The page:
Fashion photographer Frits Schroeder, who was born in Haarlem in 1945, hasbeen an acknowledged expert in his field for nearly 40 years. The amazing number of clients he can boast – both in the Netherlands and much further afield (such as the United States) – is proof of his expertise and the recognition his skill has brought him. But Schroeder has other feathers to his cap!
He began his career in photography where all famous photographers start out: in the master’s darkroom. In Schroeder’s case, that master was Theo Noort, who taught him the principles of photography and gave him the opportunity to train in fashion and advertising photography. Schroeder set up his own business in 1969, specialising in fashion photography.
Although Frits Schroeder always strove to be original as a photographer, he also looked with a keen photographer’s eye at the stars of the era. “In the early years I was mainly inspired by the British photographer David Bailey, Vogue’s permanent fashion photographer. American photographers such as Bruce Weber and Herb Rits also inspired me.” As the French painter Gustave Courbet put it, “Unmistakable talent isn’t afraid of being influenced.” Schroeder illustrated the truth of this wise saying in his own individual manner.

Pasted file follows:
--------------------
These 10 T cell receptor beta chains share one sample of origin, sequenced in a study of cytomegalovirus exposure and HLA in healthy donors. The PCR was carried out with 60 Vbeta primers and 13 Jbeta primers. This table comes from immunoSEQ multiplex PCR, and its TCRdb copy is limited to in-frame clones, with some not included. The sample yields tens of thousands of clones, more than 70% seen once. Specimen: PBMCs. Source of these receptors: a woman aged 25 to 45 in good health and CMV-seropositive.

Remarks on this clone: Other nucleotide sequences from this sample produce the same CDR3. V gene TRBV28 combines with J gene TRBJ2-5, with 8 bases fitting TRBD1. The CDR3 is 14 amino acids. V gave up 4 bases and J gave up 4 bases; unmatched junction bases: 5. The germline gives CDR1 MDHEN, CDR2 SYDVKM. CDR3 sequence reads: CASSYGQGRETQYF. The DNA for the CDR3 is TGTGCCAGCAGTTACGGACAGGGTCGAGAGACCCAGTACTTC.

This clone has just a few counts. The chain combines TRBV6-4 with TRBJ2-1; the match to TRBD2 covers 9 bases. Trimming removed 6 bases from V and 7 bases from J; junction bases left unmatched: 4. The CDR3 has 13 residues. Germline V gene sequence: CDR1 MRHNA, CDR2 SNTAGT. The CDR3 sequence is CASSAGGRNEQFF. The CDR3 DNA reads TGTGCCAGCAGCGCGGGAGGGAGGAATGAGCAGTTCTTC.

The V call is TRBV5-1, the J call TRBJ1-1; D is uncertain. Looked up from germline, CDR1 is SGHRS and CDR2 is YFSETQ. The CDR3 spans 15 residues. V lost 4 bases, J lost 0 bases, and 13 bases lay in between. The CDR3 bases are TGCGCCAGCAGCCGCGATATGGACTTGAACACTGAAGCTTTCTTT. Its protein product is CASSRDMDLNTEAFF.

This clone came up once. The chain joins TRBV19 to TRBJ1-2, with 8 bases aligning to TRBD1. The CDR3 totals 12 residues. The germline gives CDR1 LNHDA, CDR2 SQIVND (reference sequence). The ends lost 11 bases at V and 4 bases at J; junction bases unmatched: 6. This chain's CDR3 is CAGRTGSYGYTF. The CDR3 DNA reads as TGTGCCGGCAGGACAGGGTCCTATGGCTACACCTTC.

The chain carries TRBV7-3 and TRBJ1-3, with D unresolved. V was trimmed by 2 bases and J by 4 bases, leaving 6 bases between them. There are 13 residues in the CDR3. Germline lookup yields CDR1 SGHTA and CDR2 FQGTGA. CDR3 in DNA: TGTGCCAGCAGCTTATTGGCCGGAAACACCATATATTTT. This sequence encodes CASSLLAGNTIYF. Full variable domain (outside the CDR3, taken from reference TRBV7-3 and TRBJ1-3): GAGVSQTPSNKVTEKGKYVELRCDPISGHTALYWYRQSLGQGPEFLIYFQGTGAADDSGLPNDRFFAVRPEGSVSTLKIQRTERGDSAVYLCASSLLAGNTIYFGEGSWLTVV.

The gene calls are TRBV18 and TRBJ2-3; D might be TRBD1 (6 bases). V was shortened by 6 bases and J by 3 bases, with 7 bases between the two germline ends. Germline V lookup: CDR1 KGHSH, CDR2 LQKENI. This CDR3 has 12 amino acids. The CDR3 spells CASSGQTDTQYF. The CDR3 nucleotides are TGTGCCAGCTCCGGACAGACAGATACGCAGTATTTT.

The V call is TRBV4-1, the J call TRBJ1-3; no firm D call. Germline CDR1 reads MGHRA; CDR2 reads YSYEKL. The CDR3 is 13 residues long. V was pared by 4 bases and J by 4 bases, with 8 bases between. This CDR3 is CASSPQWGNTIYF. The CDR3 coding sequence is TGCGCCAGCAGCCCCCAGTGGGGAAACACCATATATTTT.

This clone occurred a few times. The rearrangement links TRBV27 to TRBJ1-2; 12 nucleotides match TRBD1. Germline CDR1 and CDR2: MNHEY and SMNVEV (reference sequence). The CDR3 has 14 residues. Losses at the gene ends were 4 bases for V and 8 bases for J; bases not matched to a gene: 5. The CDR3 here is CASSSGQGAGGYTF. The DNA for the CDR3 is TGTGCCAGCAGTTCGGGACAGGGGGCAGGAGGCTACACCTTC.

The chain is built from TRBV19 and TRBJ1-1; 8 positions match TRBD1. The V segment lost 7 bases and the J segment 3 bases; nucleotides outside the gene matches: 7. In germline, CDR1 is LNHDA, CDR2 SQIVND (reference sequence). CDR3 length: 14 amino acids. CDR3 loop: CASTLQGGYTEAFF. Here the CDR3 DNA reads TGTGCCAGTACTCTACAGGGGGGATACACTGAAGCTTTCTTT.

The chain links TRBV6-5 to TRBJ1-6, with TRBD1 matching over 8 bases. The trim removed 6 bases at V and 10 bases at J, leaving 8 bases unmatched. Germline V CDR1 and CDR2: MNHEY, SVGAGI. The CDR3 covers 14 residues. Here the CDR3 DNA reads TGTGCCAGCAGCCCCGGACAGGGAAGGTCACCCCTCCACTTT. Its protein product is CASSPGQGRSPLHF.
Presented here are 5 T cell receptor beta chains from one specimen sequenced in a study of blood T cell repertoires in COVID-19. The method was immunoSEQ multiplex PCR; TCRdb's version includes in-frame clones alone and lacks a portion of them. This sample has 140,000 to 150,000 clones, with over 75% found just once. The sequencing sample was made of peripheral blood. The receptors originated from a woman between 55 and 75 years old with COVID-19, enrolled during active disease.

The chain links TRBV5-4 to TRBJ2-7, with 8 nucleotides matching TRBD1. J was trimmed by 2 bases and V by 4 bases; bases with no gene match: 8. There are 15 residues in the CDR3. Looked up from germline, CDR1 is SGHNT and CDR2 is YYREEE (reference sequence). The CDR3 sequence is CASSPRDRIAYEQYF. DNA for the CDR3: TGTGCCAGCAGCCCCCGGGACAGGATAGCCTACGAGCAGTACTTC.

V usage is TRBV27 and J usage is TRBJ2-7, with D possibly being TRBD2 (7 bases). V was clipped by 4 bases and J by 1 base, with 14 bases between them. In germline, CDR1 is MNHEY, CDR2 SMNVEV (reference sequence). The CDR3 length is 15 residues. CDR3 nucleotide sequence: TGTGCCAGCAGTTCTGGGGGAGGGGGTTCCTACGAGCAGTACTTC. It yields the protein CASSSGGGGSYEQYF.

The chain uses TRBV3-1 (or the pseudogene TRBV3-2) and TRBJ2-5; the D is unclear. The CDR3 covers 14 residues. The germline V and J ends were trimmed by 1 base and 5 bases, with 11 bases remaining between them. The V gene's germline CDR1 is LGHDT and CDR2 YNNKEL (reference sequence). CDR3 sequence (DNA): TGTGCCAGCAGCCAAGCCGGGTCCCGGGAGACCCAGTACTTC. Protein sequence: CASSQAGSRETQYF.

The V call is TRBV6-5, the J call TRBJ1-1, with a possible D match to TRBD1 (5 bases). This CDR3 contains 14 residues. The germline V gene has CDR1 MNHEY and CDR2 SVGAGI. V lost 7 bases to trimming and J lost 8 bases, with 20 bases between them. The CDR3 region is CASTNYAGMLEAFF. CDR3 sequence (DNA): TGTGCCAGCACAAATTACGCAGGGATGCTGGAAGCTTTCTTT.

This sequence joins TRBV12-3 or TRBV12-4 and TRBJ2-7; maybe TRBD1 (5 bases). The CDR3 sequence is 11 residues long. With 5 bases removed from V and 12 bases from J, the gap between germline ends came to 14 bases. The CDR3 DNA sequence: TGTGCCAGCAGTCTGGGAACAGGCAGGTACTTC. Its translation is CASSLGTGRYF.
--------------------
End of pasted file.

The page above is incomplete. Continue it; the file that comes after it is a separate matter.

Schroeder spent his youth in Zandvoort aan Zee. He says that his love of nature was already obvious from a very young age. His daily walks across beach and dune turned the nature-lover into a keen observer. He has a large collection of his own nature and landscape photos, and nature photography is another of
The diversity of his clientele is illustrated by the famous names which appear on his list of customers. There are major advertising firms, famous Dutch department stores such as Bijenkorf, V&D, HEMA and De Bonnetterie, virtually all the newspapers and a large number of magazines. The seemingly endless list also includes industrial companies such as Henkes Senefelder, which has published a calendar of Schroeder’s work.
In Frits Schroeder’s photography career, which now spans almost forty years, there is one further area where he excels: portrait photography. Not just the creation of commissioned studio portraits – passers-by in the street also attract his photographic interest. “They needn’t be beauties as far as I’m concerned,” Frits explains. “Age-worn faces in black and white produce attractive effects.” This aspect of his talent is also demonstrated by the collections of portraits that Frits keeps.